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April 8, 2022

By: Michael E. Williams

United States Senator Elizabeth Warren (D-Mass.) and United States Representative Mondaire Jones (D-N.Y.) have introduced legislation to prevent what, in their view, prohibits industry consolidations that are anticompetitive or are “bad” for employees or consumers.  The Prohibiting Anticompetitive Mergers Act would ban what they view as the biggest, most anticompetitive mergers and give the Department of Justice (DOJ) and Federal Trade Commission (FTC) aggressive tools to reject combinations without court orders and to break up what the agencies view as "harmful mergers."

  • Prohibited Mergers.  The legislation makes "prohibited mergers" illegal, including:
    • Deals where the voting securities or assets of the acquired entity are valued at over $5 billion
    • Deals resulting in market shares over 33% for sellers or 25% for employers
    • Deals resulting in highly concentrated markets under the regulatory agency guidelines
  • Overhauling the Merger-Review Process.  The legislation gives the antitrust agencies more aggressive tools to stop what the agencies believe are the most harmful mergers, including:
    • Allowing the agencies to reject mergers without court orders
    • Requiring the agencies to reject certain mergers, including prohibited mergers
    • Prohibiting firms with a history of corporate crime or antitrust violations in the last ten years from acquiring other companies
    • Requiring the agencies to evaluate the labor impacts of transactions and reject mergers harmful to workers
    • Prohibiting private-equity "roll up" strategies that quickly consolidate industries 
    • Involving relevant state attorneys general and agencies (such as the Department of Defense for large defense deals), promoting a "whole of government" approach
    • Allowing state attorneys generals to sue to block harmful mergers
    • Removing merger litigation from the appellate jurisdiction of the Supreme Court
  • Breaking Up Prohibited Mergers.  The legislation establishes procedures for the government to conduct retrospective reviews and break up harmful deals, including:
    • Requiring a break-up if the merger resulted in a market share above 50%, a highly concentrated market under the regulatory agency guidelines, or materially harmed competition, workers, consumers, or small or minority-owned businesses
    • Reviewing every prohibited merger retroactive to 2000

The bill would require the FTC and DOJ to overhaul their merger processes to make it much harder for companies to challenge agency decisions.  Rejected or prohibited mergers could still be appealed in federal court, but such a merger would only be allowed to proceed if the  agency was found to have acted in an "arbitrary or capricious" manner.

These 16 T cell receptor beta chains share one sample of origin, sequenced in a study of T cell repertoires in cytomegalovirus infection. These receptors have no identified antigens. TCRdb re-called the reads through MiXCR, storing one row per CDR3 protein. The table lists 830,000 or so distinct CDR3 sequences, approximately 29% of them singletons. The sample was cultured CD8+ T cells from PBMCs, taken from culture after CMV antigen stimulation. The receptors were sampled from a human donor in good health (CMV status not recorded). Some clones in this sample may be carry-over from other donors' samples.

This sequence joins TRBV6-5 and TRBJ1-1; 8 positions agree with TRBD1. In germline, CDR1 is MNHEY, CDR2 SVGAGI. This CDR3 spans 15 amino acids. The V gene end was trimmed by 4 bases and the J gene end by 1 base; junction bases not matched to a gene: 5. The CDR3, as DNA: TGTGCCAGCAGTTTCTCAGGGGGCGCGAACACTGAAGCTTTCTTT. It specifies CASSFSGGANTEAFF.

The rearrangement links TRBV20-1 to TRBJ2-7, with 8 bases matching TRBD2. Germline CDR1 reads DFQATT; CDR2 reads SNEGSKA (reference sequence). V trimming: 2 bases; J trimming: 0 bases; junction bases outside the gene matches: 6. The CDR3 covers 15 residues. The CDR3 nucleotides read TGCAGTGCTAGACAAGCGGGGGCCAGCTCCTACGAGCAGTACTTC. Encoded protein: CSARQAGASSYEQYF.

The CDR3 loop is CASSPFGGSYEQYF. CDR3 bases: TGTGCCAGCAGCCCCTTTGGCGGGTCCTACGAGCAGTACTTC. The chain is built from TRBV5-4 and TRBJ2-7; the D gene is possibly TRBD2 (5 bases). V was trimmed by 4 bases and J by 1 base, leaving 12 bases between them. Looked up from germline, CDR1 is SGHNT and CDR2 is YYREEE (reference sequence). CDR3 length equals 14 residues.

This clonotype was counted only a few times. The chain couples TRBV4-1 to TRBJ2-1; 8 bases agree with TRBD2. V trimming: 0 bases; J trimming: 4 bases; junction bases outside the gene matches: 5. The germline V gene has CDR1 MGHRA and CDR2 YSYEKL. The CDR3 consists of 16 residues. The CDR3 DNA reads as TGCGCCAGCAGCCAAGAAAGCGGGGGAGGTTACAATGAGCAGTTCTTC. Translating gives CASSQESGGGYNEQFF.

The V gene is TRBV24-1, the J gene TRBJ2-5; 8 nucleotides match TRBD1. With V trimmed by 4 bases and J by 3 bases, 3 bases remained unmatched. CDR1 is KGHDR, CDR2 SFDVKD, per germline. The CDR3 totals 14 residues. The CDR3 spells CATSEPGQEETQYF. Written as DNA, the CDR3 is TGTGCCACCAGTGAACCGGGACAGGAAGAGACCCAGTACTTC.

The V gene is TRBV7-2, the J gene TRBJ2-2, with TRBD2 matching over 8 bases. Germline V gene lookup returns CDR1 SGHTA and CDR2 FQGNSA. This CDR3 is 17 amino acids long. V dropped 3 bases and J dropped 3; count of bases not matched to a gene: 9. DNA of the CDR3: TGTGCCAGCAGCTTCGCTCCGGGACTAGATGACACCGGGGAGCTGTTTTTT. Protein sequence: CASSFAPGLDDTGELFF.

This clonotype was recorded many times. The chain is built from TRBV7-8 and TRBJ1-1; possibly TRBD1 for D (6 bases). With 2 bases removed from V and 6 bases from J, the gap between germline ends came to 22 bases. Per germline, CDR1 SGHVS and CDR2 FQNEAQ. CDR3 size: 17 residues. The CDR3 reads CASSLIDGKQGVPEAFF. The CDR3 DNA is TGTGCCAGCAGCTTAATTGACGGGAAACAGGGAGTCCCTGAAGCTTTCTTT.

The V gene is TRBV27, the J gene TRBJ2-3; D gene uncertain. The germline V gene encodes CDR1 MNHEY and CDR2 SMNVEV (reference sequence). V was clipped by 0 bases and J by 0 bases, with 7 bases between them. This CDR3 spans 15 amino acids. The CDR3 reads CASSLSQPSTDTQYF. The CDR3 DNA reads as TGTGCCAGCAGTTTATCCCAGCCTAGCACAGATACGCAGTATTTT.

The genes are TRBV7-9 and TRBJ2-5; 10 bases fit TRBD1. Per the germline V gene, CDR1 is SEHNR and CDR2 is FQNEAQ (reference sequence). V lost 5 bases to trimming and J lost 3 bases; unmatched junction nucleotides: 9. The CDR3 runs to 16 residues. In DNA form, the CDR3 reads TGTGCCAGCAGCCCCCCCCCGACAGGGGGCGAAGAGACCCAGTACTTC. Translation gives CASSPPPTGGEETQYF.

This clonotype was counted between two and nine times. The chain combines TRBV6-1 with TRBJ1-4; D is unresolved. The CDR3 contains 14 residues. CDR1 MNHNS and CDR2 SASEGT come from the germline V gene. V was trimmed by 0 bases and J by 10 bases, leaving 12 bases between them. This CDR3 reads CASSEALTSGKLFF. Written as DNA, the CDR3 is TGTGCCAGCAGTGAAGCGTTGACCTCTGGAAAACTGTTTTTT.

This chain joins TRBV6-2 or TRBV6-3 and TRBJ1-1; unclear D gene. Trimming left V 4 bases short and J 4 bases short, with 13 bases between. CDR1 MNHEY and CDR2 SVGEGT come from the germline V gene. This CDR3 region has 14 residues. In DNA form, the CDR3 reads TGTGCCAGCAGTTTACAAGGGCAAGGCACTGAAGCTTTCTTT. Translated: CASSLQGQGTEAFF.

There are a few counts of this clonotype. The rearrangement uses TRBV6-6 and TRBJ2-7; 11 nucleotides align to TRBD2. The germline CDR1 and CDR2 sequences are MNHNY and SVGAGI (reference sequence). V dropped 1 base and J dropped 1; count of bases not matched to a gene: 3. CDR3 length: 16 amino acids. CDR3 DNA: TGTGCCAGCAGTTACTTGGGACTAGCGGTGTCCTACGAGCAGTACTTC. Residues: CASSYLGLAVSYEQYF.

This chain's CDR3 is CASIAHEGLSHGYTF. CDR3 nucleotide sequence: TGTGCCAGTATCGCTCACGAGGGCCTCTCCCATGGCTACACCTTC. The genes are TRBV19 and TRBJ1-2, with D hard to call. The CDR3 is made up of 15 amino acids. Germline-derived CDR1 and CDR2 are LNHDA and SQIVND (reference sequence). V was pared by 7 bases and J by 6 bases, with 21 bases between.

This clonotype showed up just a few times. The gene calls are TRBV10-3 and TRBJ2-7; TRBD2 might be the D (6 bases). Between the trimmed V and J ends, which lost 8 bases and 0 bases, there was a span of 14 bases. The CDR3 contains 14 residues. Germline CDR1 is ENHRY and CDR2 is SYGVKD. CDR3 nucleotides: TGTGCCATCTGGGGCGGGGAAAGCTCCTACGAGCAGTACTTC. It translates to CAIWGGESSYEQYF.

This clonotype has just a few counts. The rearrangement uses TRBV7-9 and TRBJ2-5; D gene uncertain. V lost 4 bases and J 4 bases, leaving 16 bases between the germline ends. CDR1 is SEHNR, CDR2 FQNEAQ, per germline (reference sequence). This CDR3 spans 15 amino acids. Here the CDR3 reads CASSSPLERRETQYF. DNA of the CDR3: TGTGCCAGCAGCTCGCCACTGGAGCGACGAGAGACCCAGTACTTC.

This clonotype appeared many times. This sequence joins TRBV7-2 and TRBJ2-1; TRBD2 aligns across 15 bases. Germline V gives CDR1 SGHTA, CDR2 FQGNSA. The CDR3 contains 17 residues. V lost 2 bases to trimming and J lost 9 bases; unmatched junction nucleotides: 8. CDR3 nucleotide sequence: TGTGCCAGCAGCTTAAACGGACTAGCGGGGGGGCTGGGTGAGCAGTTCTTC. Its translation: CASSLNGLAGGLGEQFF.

Not surprisingly, the U.S. Chamber of Commerce and other "pro-business" organizations have opposed the legislation.  Moreover, with no Republican support as of this writing, passage has a low chance of success. 

So, what would it mean for businesses and many of our clients?  Many deals will not meet the size thresholds. However, all parties engaged in a business combination could be impacted by the review powers of the agencies and the ability to break-up what they view as "bad" mergers for employees, customers, etc. 

Even if the legislation does not become law, all businesses considering a merger, partnership or joint venture should note:

1.    The Biden administration has compelled the agencies to be more aggressive in antitrust enforcement, both with respect to business combinations and distribution practices.

2.    ALL mergers or other business combinations such as partnerships and joint ventures, no matter the size, are subject to anticompetitive review by judicial intervention, so consult with counsel before beginning the process. 

Please contact Michael E. Williams for additional information, or if you have questions regarding information found in this alert.


Disclaimer. The contents of this article should not be construed as legal advice or a legal opinion on any specific facts or circumstances. The contents are intended for general informational purposes only, and you are urged to consult with counsel concerning your situation and specific legal questions you may have.